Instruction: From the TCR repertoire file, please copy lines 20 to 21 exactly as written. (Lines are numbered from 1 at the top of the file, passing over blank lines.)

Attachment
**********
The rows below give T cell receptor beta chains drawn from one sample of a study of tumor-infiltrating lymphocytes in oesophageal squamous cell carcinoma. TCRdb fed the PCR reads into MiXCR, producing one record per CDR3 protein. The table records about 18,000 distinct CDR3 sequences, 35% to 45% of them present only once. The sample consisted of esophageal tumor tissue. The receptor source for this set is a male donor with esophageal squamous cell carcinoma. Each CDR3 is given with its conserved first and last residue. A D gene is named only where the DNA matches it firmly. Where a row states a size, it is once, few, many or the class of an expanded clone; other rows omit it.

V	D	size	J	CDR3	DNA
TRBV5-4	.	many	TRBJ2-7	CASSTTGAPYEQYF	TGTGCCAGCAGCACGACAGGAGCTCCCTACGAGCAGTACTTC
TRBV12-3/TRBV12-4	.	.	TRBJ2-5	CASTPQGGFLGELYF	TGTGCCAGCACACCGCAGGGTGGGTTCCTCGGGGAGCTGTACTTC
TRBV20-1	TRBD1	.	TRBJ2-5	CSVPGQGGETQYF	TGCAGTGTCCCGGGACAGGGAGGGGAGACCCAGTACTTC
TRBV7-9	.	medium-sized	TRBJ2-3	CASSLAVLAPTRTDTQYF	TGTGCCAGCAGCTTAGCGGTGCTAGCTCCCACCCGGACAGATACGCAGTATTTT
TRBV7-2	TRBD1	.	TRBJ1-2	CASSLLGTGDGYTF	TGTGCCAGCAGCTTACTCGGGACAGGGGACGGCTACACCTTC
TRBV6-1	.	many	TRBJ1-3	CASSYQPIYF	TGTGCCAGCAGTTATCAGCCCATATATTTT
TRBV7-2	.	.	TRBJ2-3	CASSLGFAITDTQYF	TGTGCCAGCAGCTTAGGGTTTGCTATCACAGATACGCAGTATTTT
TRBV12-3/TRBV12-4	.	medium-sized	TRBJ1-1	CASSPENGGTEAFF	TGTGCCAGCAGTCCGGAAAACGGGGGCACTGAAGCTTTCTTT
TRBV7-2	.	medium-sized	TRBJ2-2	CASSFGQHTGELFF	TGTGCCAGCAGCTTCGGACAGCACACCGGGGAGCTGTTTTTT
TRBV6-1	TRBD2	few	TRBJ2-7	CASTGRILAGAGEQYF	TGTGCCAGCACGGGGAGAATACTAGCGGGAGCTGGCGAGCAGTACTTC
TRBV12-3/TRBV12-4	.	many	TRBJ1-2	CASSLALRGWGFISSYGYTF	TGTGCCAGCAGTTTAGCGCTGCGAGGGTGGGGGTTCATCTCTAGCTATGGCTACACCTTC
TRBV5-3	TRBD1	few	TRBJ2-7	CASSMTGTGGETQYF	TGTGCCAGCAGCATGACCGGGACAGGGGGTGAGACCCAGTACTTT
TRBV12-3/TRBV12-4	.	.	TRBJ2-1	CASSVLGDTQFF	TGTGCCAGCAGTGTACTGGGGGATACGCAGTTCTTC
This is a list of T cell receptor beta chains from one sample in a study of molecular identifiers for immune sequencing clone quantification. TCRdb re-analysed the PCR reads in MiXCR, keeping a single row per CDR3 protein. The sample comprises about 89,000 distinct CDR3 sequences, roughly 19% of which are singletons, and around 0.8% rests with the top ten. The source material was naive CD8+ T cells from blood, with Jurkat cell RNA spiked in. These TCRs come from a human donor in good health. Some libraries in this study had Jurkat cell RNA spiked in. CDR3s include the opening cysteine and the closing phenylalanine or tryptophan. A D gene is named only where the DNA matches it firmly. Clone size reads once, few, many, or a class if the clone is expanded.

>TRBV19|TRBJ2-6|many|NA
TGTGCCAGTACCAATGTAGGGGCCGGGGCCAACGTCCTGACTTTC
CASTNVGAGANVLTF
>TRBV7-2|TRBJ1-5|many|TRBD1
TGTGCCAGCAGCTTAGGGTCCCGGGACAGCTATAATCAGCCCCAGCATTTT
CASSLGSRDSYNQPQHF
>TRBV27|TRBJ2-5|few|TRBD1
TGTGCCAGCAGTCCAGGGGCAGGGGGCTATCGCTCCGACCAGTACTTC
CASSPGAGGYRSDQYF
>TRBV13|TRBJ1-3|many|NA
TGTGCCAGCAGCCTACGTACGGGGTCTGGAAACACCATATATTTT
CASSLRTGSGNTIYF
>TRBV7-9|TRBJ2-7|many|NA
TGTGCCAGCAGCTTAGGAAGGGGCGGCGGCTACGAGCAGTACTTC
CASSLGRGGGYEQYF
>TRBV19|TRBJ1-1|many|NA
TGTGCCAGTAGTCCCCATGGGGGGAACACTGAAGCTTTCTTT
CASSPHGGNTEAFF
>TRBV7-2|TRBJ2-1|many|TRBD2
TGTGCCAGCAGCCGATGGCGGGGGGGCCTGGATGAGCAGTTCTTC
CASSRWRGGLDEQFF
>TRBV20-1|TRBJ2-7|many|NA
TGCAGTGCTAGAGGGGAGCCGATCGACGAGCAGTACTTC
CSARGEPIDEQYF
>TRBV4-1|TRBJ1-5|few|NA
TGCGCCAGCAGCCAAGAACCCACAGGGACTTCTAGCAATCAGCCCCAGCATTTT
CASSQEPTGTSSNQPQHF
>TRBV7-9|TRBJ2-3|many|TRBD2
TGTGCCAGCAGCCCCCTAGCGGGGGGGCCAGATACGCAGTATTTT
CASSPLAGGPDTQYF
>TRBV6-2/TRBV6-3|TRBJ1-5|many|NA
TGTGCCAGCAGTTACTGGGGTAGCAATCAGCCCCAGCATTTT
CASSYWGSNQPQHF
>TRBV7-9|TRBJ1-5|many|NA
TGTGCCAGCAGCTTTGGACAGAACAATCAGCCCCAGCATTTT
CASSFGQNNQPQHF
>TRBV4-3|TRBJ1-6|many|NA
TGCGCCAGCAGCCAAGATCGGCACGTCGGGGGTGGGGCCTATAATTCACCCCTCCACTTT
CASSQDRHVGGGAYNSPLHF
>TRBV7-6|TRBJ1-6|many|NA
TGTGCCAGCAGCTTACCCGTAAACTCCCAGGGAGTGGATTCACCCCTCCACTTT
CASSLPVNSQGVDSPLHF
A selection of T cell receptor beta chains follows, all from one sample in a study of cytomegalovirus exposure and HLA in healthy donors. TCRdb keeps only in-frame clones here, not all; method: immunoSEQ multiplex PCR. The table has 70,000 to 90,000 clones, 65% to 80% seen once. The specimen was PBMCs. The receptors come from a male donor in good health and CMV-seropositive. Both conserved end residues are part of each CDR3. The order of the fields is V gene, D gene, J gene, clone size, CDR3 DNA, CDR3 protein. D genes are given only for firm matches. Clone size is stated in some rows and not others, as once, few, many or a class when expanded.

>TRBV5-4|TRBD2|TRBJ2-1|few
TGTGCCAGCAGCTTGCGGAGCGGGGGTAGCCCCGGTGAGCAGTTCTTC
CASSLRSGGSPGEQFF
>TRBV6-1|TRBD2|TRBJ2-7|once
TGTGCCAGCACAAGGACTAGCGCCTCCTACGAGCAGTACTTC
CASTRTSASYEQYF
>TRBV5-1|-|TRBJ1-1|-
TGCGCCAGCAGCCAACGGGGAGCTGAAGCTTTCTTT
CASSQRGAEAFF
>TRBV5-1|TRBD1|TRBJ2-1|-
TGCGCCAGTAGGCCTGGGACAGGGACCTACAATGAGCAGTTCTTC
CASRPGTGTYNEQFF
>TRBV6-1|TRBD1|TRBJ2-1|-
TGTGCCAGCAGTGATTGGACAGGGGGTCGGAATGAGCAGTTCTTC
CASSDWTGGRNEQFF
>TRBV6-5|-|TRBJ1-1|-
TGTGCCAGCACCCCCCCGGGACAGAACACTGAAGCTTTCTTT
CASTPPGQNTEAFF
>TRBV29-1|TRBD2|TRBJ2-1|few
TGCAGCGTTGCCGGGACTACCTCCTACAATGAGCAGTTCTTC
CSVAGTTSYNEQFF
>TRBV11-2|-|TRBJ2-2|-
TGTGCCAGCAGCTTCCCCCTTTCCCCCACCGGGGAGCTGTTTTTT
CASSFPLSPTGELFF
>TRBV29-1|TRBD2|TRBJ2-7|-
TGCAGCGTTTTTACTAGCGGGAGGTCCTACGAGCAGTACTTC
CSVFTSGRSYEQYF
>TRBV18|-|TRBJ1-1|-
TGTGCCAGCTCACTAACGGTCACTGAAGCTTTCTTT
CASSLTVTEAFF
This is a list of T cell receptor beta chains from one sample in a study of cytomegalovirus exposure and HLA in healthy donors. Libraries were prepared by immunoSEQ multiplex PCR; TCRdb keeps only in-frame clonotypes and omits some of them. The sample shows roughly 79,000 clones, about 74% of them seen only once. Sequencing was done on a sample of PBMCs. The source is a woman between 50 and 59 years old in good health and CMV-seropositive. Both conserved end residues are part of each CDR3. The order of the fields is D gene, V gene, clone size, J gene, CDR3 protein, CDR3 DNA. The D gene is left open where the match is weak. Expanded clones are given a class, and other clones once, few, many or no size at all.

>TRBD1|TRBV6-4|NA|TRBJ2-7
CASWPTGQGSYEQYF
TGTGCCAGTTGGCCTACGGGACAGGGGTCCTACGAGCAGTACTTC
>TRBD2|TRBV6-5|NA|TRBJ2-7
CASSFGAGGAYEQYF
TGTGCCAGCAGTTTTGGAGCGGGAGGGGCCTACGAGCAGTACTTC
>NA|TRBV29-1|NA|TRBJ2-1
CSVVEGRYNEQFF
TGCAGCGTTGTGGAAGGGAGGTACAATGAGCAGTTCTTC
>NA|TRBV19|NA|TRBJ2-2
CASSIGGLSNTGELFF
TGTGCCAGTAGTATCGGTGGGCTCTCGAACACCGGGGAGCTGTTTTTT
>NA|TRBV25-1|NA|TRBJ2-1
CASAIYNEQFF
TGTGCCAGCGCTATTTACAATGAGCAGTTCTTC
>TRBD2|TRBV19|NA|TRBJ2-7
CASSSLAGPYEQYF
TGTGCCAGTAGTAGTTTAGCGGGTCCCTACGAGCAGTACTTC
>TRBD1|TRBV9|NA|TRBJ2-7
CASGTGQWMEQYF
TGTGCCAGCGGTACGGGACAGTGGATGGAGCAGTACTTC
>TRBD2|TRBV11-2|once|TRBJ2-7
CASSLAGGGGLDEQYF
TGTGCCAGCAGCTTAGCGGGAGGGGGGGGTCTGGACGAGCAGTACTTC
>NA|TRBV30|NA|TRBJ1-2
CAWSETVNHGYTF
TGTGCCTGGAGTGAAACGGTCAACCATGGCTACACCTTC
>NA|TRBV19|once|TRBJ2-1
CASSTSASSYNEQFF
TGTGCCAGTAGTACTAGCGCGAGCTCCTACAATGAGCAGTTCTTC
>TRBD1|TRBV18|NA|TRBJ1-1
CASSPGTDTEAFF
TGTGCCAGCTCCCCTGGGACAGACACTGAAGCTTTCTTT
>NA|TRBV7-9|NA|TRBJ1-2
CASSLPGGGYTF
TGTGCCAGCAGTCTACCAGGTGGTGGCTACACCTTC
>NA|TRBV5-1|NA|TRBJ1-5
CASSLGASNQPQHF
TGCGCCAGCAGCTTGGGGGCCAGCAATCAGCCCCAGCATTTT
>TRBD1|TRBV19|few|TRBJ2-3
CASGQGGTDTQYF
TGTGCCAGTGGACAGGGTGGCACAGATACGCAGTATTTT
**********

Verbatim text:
>TRBV7-2|TRBJ1-5|many|TRBD1
TGTGCCAGCAGCTTAGGGTCCCGGGACAGCTATAATCAGCCCCAGCATTTT